Sensitivity of the circadian system to evening bright light in preschool‐age children

Sensitivity of the circadian system to evening bright light in preschool‐age children Although the light‐induced melatonin suppression response is well characterized in adults, studies examining the dynamics of this effect in children are scarce. The purpose of this study was to quantify the magnitude of evening light‐induced melatonin suppression in preschool‐age children. Healthy children (n = 10; 7 females; 4.3 ± 1.1 years) participated in a 7‐day protocol. On days 1–5, children followed a strict sleep schedule. On day 6, children entered a dim light environment (<15 lux) for 1‐h before providing salivary samples every 20‐ to 30‐min from the afternoon until 50‐min after scheduled bedtime. On day 7, subjects remained in dim light conditions until 1‐h before bedtime, at which time they were exposed to a bright light stimulus (~1000 lux) for 1‐h and then re‐entered dim light conditions. Saliva samples were obtained before, during, and after bright light exposure and were time anchored to samples taken the previous evening. We found robust melatonin suppression (87.6 ± 10.0%) in response to the bright light stimulus. Melatonin levels remained attenuated for 50‐min after termination of the light stimulus (P < 0.008). Furthermore, melatonin levels did not return to 50% of those observed in the dim light condition 50‐min after the light exposure for 7/10 children. Our findings demonstrate a robust light‐induced melatonin suppression response in preschool‐age children. These findings have implications for understanding the role of evening light exposure in the development of evening settling difficulties and may serve as experimental evidence to support recommendations regarding light exposure and sleep hygiene practices in early childhood. http://www.deepdyve.com/assets/images/DeepDyve-Logo-lg.png Physiological Reports Wiley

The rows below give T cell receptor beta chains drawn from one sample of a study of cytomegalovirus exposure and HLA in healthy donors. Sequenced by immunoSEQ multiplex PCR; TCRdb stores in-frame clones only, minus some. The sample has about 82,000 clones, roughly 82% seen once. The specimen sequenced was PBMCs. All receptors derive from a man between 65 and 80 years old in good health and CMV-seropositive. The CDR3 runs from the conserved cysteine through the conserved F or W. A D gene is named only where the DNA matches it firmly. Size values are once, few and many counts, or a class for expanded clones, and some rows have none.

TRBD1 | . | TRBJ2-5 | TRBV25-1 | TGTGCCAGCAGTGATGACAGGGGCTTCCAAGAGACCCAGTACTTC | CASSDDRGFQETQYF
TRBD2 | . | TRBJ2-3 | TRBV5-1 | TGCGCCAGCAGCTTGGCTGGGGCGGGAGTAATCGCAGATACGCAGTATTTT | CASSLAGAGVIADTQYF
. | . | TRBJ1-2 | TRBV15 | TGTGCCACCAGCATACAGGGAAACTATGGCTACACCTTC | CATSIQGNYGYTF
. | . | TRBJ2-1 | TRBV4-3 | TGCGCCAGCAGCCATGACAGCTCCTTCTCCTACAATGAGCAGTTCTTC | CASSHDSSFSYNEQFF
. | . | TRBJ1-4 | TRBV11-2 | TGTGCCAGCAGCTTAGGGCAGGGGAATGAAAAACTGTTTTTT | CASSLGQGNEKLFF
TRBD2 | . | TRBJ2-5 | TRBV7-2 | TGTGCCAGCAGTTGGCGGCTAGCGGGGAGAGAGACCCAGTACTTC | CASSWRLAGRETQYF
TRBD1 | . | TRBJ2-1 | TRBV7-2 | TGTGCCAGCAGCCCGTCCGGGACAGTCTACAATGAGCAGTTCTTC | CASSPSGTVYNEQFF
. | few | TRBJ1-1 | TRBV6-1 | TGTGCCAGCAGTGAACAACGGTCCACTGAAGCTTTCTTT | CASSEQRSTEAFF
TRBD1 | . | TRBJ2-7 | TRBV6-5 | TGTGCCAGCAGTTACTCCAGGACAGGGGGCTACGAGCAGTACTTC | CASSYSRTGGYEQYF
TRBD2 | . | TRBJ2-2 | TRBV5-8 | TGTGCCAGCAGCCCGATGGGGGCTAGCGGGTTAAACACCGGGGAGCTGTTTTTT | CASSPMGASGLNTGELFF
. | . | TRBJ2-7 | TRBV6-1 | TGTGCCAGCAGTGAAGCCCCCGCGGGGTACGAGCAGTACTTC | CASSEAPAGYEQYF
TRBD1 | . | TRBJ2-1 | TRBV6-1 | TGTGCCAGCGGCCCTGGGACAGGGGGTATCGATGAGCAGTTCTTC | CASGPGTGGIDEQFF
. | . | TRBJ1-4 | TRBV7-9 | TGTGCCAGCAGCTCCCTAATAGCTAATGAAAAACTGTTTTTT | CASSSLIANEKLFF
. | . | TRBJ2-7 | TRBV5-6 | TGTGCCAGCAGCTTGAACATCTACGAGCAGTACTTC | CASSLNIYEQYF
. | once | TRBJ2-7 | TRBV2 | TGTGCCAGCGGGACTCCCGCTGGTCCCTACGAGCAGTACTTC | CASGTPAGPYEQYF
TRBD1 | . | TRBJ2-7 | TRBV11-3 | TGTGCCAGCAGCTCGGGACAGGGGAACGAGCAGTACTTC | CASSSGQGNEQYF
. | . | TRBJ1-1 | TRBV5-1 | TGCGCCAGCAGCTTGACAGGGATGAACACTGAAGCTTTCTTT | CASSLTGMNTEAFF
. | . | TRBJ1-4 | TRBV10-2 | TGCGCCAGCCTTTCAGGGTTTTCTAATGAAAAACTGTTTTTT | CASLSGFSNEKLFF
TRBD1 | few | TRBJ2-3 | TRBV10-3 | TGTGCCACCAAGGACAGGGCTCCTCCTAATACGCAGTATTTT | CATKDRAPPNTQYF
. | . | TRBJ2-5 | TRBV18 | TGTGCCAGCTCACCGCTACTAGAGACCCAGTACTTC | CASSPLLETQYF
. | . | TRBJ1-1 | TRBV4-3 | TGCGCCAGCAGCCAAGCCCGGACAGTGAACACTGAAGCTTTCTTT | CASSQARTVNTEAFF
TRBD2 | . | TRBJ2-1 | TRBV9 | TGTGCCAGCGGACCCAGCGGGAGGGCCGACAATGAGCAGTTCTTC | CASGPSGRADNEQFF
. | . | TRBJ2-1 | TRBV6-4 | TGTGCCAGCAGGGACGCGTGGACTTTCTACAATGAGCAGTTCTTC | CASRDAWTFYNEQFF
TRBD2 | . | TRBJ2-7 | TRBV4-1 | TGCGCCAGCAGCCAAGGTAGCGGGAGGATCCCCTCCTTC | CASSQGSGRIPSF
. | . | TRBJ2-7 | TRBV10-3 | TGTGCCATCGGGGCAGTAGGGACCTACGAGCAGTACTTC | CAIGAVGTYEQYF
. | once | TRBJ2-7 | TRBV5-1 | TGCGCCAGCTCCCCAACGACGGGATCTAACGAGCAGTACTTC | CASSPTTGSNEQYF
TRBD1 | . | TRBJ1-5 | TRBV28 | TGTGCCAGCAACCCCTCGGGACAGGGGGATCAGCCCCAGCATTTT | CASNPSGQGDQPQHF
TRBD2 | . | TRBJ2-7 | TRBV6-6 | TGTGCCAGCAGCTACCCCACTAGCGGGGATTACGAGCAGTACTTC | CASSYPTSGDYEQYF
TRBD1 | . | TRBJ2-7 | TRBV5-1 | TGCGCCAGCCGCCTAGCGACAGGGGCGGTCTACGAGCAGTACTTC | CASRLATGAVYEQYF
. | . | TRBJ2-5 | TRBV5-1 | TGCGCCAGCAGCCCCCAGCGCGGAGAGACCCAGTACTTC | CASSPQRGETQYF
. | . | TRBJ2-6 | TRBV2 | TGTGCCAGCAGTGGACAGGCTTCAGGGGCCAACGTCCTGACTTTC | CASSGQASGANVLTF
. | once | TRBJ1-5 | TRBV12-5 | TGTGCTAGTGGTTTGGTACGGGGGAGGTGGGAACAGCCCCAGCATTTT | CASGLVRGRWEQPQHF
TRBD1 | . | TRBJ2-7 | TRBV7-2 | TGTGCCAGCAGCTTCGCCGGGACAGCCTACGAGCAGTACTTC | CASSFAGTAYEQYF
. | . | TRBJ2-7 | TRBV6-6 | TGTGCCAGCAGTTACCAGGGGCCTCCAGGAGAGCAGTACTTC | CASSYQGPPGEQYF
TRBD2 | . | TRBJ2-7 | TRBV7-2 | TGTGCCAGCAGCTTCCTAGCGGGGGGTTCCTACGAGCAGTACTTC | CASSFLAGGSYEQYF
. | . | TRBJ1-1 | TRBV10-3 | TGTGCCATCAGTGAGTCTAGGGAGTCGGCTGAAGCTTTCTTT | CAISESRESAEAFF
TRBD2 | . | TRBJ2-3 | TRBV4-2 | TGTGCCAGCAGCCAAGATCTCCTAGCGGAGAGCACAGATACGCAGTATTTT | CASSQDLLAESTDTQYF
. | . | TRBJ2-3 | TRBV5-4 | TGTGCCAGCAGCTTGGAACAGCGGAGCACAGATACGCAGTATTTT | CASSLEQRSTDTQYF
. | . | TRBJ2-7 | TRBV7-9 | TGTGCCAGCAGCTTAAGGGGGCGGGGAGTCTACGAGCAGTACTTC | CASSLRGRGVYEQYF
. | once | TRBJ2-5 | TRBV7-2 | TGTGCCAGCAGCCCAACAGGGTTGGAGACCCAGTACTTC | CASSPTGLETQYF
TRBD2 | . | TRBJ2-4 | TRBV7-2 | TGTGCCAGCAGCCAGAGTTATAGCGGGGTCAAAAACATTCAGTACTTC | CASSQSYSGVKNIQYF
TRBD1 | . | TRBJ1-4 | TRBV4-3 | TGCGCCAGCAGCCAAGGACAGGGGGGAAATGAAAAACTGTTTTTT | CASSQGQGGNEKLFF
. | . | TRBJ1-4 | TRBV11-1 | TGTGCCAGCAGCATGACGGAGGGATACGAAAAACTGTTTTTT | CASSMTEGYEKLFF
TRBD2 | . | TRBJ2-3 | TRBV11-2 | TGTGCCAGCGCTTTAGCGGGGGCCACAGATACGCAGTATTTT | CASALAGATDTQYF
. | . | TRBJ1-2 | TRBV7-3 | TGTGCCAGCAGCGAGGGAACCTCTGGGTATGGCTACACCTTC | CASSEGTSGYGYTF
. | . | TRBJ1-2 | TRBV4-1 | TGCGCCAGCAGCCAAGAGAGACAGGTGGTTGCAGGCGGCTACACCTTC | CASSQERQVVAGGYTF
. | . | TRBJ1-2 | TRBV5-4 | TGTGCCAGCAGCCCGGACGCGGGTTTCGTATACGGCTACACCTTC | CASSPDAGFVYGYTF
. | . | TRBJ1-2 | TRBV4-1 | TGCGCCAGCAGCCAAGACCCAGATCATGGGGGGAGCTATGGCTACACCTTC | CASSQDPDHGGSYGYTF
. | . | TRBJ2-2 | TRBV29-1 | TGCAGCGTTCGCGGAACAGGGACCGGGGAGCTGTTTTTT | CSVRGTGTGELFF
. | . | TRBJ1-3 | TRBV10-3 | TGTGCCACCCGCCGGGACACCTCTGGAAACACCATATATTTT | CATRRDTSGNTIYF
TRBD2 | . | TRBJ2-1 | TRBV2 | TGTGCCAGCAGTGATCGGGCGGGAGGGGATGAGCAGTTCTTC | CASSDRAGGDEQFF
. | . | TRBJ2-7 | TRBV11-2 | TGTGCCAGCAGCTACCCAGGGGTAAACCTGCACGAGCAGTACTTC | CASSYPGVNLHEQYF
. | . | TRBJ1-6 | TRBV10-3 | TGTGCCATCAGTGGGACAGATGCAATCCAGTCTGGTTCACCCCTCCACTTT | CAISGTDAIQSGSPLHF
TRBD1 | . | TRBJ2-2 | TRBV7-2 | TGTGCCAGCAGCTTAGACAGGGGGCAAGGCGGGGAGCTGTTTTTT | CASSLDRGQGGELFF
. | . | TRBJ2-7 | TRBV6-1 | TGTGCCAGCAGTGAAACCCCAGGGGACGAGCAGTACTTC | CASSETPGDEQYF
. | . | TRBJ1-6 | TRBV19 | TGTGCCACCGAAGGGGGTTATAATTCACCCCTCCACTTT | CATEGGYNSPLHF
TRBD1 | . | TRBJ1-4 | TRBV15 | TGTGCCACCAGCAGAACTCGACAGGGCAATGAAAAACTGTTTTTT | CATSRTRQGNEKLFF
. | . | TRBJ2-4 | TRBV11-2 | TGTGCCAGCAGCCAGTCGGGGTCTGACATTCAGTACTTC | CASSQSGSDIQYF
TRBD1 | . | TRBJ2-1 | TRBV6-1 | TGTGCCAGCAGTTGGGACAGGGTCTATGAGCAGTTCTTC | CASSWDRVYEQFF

Sensitivity of the circadian system to evening bright light in preschool‐age children

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Publisher
Wiley
Copyright
© 2018 Published by the American Physiological Society and The Physiological Society
ISSN
2051-817X
eISSN
2051-817X
D.O.I.
10.14814/phy2.13617
Publisher site
See Article on Publisher Site

Abstract

Although the light‐induced melatonin suppression response is well characterized in adults, studies examining the dynamics of this effect in children are scarce. The purpose of this study was to quantify the magnitude of evening light‐induced melatonin suppression in preschool‐age children. Healthy children (n = 10; 7 females; 4.3 ± 1.1 years) participated in a 7‐day protocol. On days 1–5, children followed a strict sleep schedule. On day 6, children entered a dim light environment (<15 lux) for 1‐h before providing salivary samples every 20‐ to 30‐min from the afternoon until 50‐min after scheduled bedtime. On day 7, subjects remained in dim light conditions until 1‐h before bedtime, at which time they were exposed to a bright light stimulus (~1000 lux) for 1‐h and then re‐entered dim light conditions. Saliva samples were obtained before, during, and after bright light exposure and were time anchored to samples taken the previous evening. We found robust melatonin suppression (87.6 ± 10.0%) in response to the bright light stimulus. Melatonin levels remained attenuated for 50‐min after termination of the light stimulus (P < 0.008). Furthermore, melatonin levels did not return to 50% of those observed in the dim light condition 50‐min after the light exposure for 7/10 children. Our findings demonstrate a robust light‐induced melatonin suppression response in preschool‐age children. These findings have implications for understanding the role of evening light exposure in the development of evening settling difficulties and may serve as experimental evidence to support recommendations regarding light exposure and sleep hygiene practices in early childhood.

Journal

Physiological ReportsWiley

Published: Jan 1, 2018

Keywords: ; ; ; ;

References

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